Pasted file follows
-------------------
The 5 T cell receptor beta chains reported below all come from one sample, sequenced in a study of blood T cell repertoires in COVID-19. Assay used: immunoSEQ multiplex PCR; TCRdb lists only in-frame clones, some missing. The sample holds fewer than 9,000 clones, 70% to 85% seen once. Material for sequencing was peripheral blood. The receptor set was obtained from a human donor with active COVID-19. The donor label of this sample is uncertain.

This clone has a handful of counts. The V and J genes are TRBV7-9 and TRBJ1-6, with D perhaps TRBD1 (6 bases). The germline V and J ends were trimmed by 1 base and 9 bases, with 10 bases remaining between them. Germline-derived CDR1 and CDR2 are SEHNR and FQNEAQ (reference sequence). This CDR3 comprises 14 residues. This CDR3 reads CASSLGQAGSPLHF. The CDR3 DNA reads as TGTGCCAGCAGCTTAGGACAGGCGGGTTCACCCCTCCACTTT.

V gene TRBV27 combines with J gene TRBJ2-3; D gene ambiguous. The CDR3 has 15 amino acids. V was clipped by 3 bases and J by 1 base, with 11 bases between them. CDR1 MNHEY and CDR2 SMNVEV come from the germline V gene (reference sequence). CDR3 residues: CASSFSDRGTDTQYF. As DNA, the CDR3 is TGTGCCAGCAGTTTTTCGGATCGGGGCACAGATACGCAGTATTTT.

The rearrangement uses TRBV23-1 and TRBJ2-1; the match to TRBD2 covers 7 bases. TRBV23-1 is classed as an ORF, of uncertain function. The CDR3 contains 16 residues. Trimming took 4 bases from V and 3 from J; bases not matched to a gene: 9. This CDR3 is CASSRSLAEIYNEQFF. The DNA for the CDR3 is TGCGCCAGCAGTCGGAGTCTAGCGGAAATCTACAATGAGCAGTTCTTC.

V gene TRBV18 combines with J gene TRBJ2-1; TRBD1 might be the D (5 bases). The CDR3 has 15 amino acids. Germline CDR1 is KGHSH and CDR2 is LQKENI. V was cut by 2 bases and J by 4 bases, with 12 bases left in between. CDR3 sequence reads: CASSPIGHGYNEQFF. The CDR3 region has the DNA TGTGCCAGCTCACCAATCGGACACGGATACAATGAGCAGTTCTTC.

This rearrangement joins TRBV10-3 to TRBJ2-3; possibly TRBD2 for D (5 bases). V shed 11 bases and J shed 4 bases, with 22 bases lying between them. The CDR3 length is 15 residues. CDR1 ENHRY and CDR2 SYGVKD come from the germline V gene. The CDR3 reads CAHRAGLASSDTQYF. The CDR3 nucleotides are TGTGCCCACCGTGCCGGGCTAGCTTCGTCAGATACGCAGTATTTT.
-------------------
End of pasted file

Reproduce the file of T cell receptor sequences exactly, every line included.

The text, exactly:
The 5 T cell receptor beta chains reported below all come from one sample, sequenced in a study of blood T cell repertoires in COVID-19. Assay used: immunoSEQ multiplex PCR; TCRdb lists only in-frame clones, some missing. The sample holds fewer than 9,000 clones, 70% to 85% seen once. Material for sequencing was peripheral blood. The receptor set was obtained from a human donor with active COVID-19. The donor label of this sample is uncertain.

This clone has a handful of counts. The V and J genes are TRBV7-9 and TRBJ1-6, with D perhaps TRBD1 (6 bases). The germline V and J ends were trimmed by 1 base and 9 bases, with 10 bases remaining between them. Germline-derived CDR1 and CDR2 are SEHNR and FQNEAQ (reference sequence). This CDR3 comprises 14 residues. This CDR3 reads CASSLGQAGSPLHF. The CDR3 DNA reads as TGTGCCAGCAGCTTAGGACAGGCGGGTTCACCCCTCCACTTT.

V gene TRBV27 combines with J gene TRBJ2-3; D gene ambiguous. The CDR3 has 15 amino acids. V was clipped by 3 bases and J by 1 base, with 11 bases between them. CDR1 MNHEY and CDR2 SMNVEV come from the germline V gene (reference sequence). CDR3 residues: CASSFSDRGTDTQYF. As DNA, the CDR3 is TGTGCCAGCAGTTTTTCGGATCGGGGCACAGATACGCAGTATTTT.

The rearrangement uses TRBV23-1 and TRBJ2-1; the match to TRBD2 covers 7 bases. TRBV23-1 is classed as an ORF, of uncertain function. The CDR3 contains 16 residues. Trimming took 4 bases from V and 3 from J; bases not matched to a gene: 9. This CDR3 is CASSRSLAEIYNEQFF. The DNA for the CDR3 is TGCGCCAGCAGTCGGAGTCTAGCGGAAATCTACAATGAGCAGTTCTTC.

V gene TRBV18 combines with J gene TRBJ2-1; TRBD1 might be the D (5 bases). The CDR3 has 15 amino acids. Germline CDR1 is KGHSH and CDR2 is LQKENI. V was cut by 2 bases and J by 4 bases, with 12 bases left in between. CDR3 sequence reads: CASSPIGHGYNEQFF. The CDR3 region has the DNA TGTGCCAGCTCACCAATCGGACACGGATACAATGAGCAGTTCTTC.

This rearrangement joins TRBV10-3 to TRBJ2-3; possibly TRBD2 for D (5 bases). V shed 11 bases and J shed 4 bases, with 22 bases lying between them. The CDR3 length is 15 residues. CDR1 ENHRY and CDR2 SYGVKD come from the germline V gene. The CDR3 reads CAHRAGLASSDTQYF. The CDR3 nucleotides are TGTGCCCACCGTGCCGGGCTAGCTTCGTCAGATACGCAGTATTTT.